Here midfielder Denis Zakaria plays a long floor pass into Thuram, with the third man Jonas Hoffman making a run to give support to the striker. Thuram is able to hold off the defender successfully and lay it off to Hoffman who is now able to run into space behind the defensive line. The run that Hoffman makes also attracts the defender on Thuram meaning that he will be unmarked and through on goal as well. This move was heavily tried by Gladbach as they tried to bypass the Düsseldorf press. It also a very effective move as it can be applied in every scenario including throw-ins and it is one of the more efficient passages of play. This is due to the fact that the third man has already accelerated and will be able to attack the space easier since the defenders are flat-footed and focused on the striker.
In this case, it is Lars Stindl holding the ball up for Denis Zakaria to make the run in behind. However, the defender was able to poke the ball away from Stindl and thus, the move broke down. The opportunity was there for Die Fohlen to have a great attacking move especially considering how much space there was in behind the defence, due to the fact that Fortuna were chasing the game. These incisive lay-offs paid off in the end for Gladbach as they were able to score their third goal from a move that started with a third man run albeit from a shorter pass than a long vertical ball.
Mönchengladbach’s deadly counter-attack
Marco Rose started a front-three consisting of Lars Stindl, Jonas Hoffman and Marcus Thuram were the latter are extremely quick. Despite Fortuna being a side in the relegation battle, they like to play more of a possession-based style of play. Therefore, with a lot of players further up the pitch, there was space in behind the defence that could be exploited. With Thuram being the focal point of the attack, Rose set up his side to do just that playing direct balls in behind the defence.
In the image above, Gladbach win the ball back and launch a quick counter-attack with the player on the ball having the three different options but all of them being decent ones at the very least. The player ended up playing the ball over the top to Thuram who was able to go up against the defender 1 vs 1 and win a free-kick on the edge of the box. This all came from an interception in midfield and resulted in a dangerous opportunity at the other end in a matter of seconds.
Here, Marco Rose’s team are able to launch a counter-attack from a Fortuna opportunity that went astray. Once again, Thuram is making a run in behind with Hoffman the other attacker on the right-hand side of the image who is further up. The defender on Thuram was caught out here as he’s trying to close the striker down thinking it will go to his feet. But the Frenchman makes the run in-behind and carries the ball until the edge of the box, where he plays in Hoffman who opens the scoring for Gladbach with a tidy finish.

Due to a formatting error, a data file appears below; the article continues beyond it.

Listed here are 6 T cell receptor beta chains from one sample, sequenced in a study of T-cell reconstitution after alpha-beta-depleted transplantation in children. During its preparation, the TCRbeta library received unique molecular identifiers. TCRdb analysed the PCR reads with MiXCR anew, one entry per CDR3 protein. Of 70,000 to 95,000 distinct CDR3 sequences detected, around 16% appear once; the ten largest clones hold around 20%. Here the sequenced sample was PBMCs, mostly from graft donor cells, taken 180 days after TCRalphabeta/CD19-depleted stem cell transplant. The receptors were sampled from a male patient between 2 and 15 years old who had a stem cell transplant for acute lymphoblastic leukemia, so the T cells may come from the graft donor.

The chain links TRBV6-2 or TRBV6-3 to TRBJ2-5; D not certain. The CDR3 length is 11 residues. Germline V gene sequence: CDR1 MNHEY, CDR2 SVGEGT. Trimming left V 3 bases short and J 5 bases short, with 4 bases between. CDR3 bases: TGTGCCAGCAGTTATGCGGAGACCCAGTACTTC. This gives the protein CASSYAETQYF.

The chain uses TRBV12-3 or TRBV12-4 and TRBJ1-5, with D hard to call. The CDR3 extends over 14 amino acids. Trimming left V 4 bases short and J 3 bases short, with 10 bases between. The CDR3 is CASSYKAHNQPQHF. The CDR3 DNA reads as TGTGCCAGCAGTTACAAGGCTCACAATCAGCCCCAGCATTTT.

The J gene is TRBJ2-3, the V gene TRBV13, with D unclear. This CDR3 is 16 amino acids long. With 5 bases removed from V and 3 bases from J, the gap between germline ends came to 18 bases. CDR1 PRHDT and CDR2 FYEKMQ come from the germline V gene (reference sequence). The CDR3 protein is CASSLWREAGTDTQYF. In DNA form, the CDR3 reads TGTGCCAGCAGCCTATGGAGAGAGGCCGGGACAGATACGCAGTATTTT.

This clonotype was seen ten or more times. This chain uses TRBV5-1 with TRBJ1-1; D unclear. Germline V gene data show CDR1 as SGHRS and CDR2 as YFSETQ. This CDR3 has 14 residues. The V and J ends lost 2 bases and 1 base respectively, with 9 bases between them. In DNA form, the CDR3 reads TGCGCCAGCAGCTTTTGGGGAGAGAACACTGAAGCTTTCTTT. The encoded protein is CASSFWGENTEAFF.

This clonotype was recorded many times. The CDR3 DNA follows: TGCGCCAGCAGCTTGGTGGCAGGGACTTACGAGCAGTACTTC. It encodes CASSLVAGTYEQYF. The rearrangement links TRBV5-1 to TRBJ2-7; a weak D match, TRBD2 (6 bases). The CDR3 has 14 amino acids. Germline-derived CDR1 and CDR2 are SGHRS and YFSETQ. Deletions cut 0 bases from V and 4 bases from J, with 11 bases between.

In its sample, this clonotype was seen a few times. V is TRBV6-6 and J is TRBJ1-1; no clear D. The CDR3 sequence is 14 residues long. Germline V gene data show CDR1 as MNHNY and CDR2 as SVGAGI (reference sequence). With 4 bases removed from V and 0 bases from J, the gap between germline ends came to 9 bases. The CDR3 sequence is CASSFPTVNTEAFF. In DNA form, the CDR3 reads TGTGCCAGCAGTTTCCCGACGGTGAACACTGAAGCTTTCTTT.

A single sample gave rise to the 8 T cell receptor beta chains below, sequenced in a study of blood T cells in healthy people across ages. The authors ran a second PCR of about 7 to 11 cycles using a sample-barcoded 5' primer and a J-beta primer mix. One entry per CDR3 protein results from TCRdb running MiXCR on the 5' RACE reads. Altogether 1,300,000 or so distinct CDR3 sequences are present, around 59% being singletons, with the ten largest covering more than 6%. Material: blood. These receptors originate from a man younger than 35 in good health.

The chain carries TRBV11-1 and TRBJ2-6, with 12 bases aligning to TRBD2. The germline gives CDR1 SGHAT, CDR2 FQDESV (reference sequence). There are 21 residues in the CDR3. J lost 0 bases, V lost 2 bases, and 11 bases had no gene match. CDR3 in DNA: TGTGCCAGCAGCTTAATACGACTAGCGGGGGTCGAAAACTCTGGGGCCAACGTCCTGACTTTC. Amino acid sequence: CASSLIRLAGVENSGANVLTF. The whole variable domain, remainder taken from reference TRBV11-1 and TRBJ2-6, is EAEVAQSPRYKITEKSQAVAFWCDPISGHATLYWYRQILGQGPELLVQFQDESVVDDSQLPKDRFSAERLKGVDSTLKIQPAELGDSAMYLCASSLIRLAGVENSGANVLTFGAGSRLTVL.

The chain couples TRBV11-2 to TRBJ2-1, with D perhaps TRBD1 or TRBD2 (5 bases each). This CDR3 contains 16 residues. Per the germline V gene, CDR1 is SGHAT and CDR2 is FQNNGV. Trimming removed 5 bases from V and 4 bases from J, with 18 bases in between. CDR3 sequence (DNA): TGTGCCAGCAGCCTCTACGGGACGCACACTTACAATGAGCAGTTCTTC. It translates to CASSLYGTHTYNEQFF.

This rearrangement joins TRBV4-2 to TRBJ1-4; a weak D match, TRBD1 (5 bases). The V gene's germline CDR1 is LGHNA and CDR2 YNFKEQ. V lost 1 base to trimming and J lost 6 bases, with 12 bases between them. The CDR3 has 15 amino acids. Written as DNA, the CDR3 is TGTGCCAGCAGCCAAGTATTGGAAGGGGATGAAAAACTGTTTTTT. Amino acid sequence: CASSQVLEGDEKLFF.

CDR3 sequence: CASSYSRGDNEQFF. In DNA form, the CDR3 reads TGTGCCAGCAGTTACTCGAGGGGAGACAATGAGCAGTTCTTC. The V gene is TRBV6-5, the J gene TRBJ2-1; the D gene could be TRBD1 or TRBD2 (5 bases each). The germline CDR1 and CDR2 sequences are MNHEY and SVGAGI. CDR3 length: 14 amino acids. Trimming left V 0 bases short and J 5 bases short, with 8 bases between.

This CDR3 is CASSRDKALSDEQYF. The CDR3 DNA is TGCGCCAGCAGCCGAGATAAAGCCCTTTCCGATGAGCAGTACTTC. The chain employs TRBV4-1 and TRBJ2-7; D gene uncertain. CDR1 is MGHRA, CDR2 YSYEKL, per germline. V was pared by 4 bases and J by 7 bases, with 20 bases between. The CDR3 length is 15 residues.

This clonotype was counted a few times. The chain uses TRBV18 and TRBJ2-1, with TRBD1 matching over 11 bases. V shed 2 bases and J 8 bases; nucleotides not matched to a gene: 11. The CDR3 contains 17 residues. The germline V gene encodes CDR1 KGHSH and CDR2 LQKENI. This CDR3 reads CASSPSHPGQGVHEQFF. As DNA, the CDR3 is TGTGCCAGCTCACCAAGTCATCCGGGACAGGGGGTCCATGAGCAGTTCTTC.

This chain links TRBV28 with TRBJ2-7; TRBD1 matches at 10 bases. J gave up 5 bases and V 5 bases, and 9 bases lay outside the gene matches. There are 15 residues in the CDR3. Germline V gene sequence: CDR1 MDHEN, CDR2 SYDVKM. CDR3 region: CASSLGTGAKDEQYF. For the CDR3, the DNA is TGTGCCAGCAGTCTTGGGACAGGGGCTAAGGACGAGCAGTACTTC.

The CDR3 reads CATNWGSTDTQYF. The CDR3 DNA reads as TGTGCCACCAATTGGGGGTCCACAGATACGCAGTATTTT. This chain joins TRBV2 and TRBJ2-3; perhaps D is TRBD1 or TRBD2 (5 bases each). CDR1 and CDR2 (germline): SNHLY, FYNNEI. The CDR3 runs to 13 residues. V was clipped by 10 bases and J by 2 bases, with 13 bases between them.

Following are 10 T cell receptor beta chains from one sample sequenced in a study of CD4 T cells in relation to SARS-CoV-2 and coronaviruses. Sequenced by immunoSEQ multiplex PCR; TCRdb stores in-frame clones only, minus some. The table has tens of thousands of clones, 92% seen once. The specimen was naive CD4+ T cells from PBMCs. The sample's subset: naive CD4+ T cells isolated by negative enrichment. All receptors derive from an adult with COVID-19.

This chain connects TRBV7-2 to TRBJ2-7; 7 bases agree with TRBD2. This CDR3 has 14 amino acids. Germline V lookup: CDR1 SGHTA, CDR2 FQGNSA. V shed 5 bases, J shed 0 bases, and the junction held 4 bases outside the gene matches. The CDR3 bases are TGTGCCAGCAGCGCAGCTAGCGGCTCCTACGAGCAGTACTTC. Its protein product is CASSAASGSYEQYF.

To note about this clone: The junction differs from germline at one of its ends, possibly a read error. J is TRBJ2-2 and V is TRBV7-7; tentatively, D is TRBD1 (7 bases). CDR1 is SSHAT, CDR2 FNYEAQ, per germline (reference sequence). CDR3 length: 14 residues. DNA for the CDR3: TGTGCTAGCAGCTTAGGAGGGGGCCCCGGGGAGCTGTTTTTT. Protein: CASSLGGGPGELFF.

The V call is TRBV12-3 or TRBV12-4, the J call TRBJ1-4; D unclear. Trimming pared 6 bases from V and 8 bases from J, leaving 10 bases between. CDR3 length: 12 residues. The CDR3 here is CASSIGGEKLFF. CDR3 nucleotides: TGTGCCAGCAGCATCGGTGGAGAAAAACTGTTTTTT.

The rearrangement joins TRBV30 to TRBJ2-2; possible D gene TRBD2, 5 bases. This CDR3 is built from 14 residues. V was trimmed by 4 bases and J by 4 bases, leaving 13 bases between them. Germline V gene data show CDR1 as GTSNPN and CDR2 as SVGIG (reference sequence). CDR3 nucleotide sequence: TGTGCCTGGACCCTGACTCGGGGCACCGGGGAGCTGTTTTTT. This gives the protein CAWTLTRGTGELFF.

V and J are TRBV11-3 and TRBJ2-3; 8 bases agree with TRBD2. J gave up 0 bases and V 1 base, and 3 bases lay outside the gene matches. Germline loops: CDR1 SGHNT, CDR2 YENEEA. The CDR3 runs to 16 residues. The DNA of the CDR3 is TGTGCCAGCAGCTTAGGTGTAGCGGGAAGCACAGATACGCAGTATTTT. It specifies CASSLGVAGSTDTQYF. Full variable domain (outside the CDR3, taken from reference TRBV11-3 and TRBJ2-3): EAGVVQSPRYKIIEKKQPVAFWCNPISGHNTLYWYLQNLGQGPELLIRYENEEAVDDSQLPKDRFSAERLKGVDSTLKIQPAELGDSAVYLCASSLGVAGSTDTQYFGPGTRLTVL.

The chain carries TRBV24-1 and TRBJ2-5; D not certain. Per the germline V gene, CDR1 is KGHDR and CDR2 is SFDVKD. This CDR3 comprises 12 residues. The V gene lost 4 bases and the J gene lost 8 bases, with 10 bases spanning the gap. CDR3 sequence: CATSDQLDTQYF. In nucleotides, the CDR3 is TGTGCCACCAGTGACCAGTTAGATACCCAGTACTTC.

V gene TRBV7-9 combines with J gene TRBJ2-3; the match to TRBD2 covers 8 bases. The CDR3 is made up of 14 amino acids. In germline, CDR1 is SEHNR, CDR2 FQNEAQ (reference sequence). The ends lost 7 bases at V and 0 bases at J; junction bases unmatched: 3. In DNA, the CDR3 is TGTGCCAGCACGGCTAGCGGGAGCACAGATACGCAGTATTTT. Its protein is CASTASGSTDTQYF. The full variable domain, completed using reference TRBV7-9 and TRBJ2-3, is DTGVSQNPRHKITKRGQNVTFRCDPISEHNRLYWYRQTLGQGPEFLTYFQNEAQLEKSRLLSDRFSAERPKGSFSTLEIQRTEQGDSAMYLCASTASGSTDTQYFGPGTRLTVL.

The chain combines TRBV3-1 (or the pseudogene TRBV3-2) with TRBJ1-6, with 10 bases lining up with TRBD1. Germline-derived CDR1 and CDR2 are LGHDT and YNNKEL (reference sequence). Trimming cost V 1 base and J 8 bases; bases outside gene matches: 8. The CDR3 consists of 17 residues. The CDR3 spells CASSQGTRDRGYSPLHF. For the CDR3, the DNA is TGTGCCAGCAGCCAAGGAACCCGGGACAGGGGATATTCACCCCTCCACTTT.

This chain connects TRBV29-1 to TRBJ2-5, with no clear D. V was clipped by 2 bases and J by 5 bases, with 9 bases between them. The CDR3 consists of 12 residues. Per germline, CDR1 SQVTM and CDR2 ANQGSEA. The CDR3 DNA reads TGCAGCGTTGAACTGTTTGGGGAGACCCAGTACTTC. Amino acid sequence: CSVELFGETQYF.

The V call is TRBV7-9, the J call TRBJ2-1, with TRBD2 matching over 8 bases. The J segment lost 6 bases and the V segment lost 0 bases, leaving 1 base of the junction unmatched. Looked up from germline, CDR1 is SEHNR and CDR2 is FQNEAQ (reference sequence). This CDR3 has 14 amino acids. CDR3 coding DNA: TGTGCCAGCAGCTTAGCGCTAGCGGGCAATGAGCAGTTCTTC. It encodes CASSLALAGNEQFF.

Denis Zakaria, who is on the ball, won the ball in midfield and skipped past a couple of challenges to give Die Fohlen another chance for a goal from a counter. Two players, Hoffman and Stindl, once again have space to exploit and the situation is even more advantageous given the numerical advantage. However, fortune favoured Fortuna as the ball from Zakaria was too powerful and the keeper was able to get there before Hoffman. These situations showcase the ability that Rose’s side have on the counter and it has been a tool that they have used very well throughout their impressive campaign. The counter would have been even more effective had both Alassane Plea and Breel Embolo started alongside Marcus Thuram.
Borussia Mönchengladbach’s tactics led to their success but had to battle against a resilient Fortuna side in the first half. Marco Rose and his squad have returned to their winning ways after their agonising draw to title rivals RB Leipzig last time out. They are currently 4th in the Bundesliga, four points behind leaders Bayern Munich, but have a game in hand to the rest of the league and will be able to leapfrog Borussia Dortmund with at least a draw.
Meanwhile, Fortuna continued their poor form as they sit in 16th place, level on points with Werder Bremen and only one point above bottom side Paderborn. They will have to go away to Freiburg who are in the top half of the table.